19 Reflections of Two Hundred Days

Olaf Owlbearssen

Alcohol is an integral part of Slovenian culture. Boys become men by drinking. Hosts welcome visitors to their homes with a schnapps. At celebrations, people become dancers and revelers after two beers. At university, exams passed and exams failed are celebrated with a bottle of wine.

All three great European drinks are part of Slovenian tradition: beer, wine, and brandies. And the meads and liquers, too. You will not go thirsty in Slovenia.*

All of this is my roundabout way of saying that drinking regularly and deeply is the norm in Slovenia.

On the first of March I decided to abstain from alcohol for a couple of hundred days, to see what would happen. More than half a year without alcohol, this was the first time in 20 years that I gave myself that much sobriety.

Sunday was day two hundred. Yesterday I had my first beer in 204 days.

It was a surprisingly interesting experience.

Calories. One of the most banal things I discovered was just how much food there was in alcohol. My weight dropped like a stone and stabilized 5 kilos lower. Maintaining weight and shape also became much easier. Suddenly long walks, push-ups and some weights were enough.

Time. This was also banal. With no hangovers or drunken evenings, I discovered that a week was much longer than I remembered.

Physical health. My GI tract has basically decided to high-five me daily and keeps sending me thank you cards about how it loves the alcohol-free diet. Obviously no hangovers, too.

Mental health. I lost my traditional medication for anxiety, stress, worries, and other emotions. For the first two months this sent me for a loop. I had to process many emotions for which I, as a proper European Man, lacked the mental toolkit. It turned out that long walks, a bit of introspection and a dash of writing could replace those beers quite well.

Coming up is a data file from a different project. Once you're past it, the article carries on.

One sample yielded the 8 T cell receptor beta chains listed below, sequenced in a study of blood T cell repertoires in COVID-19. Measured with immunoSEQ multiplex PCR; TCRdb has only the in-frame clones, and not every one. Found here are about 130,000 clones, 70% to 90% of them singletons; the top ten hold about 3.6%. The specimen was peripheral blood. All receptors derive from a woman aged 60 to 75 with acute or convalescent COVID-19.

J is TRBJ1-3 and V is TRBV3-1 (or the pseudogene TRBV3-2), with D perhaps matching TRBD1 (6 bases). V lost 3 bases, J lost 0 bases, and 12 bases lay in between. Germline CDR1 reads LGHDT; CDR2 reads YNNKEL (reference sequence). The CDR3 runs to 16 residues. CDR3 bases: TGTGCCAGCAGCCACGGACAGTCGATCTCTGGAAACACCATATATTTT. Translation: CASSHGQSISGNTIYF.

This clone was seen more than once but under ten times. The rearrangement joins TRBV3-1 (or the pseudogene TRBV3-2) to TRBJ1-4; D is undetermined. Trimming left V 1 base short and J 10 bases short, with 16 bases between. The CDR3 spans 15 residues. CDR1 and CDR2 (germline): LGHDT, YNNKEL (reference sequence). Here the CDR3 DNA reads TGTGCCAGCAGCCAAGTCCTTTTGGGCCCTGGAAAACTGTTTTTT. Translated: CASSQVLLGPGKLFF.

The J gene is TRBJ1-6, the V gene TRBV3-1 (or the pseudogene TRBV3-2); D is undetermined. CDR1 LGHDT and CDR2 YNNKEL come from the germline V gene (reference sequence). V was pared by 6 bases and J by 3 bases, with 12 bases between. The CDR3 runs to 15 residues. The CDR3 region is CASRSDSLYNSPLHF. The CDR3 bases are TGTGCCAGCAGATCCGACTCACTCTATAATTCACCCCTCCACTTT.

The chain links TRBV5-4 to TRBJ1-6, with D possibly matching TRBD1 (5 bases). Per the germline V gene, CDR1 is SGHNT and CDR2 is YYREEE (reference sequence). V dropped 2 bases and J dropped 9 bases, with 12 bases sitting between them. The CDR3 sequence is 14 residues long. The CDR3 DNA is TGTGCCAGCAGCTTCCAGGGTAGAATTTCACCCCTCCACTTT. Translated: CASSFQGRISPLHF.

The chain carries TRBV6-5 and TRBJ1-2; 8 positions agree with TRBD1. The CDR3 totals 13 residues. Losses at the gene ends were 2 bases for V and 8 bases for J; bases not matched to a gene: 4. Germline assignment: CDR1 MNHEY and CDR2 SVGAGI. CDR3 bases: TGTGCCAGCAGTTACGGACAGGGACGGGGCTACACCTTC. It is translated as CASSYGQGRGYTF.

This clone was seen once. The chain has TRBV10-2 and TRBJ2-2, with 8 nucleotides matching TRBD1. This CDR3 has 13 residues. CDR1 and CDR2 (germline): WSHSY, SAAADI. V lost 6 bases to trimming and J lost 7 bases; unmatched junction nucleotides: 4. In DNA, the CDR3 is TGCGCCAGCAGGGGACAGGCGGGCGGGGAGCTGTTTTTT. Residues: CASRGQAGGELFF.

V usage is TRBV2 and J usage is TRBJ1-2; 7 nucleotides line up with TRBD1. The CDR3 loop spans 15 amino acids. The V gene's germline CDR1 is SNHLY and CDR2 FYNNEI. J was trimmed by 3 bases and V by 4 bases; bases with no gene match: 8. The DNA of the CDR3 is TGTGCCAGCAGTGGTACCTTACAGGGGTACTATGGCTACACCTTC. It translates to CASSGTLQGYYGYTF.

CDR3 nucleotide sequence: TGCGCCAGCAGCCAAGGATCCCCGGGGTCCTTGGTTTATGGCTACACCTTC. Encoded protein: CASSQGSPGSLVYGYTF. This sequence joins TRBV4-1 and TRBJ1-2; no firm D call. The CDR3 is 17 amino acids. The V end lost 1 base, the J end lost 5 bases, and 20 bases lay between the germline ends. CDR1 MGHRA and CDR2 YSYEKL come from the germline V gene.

Buddies. Especially, beer buddies. Being abroad, away from my regular social circle, certainly made abstention easier. I learned that beers make bores easier to bear. And for good company, it’s the shared drink that bonds, not the alcohol content of said drink.

Flavor. It’s said alcohol makes food taste better. This wine for cheese, that beer for pierogi, this liqueur for potica, this cognac for Virginia tobacco. Turns out, not so much. My taste buds’ sensitivity went up, and my appreciation for dousing my food with rotten grape juice went down.

Alcohol-free beer. Oh, god, I came to appreciate this. I used to be first in line to denounce alcohol-free beer as a disgusting abomination, bitter water with nothing to recommend it. Mea culpa. I toss bitter ashes upon my brow. It’s perfect. Just enough beer-like that I can swig it with beer buddies, without coming across as a smug janissary, while still containing enough bitterness and horrid taste to give that mortification-of-the-flesh feel to make me know I’m a grown up doing grown up things.

Yesterday I had my first beer in 204 days. A nice little Bavarian Paulaner to go with a platter of sausages, sauerkraut, roast potatoes and pickles**.

Now, I suspect what you’re expecting.

Did angels sing as I drank that cool brown brew? Did fireworks go off as foam flecked my lips? Did a dance number break out as sausage swirled with stolid German beer? Did I call the waiter for rounds two, three and, finally, four?

It’s a yes, right?

No. Left.

It was nothing special. The beer could have been a 0% Hite or a fizzy water or a cup of green tea for all the favors it did to the meat. As for myself, I dreaded alcohol’s aftereffects more than I enjoyed it’s near absent buzz.

Gosh.

I think I’ve trained myself off the booze by experiment.

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*Unless you are unfamiliar with local laws and try to buy an alcoholic beverage in a shop after 9 p.m.

**Because pickled vegetables are always a side dish in Korea.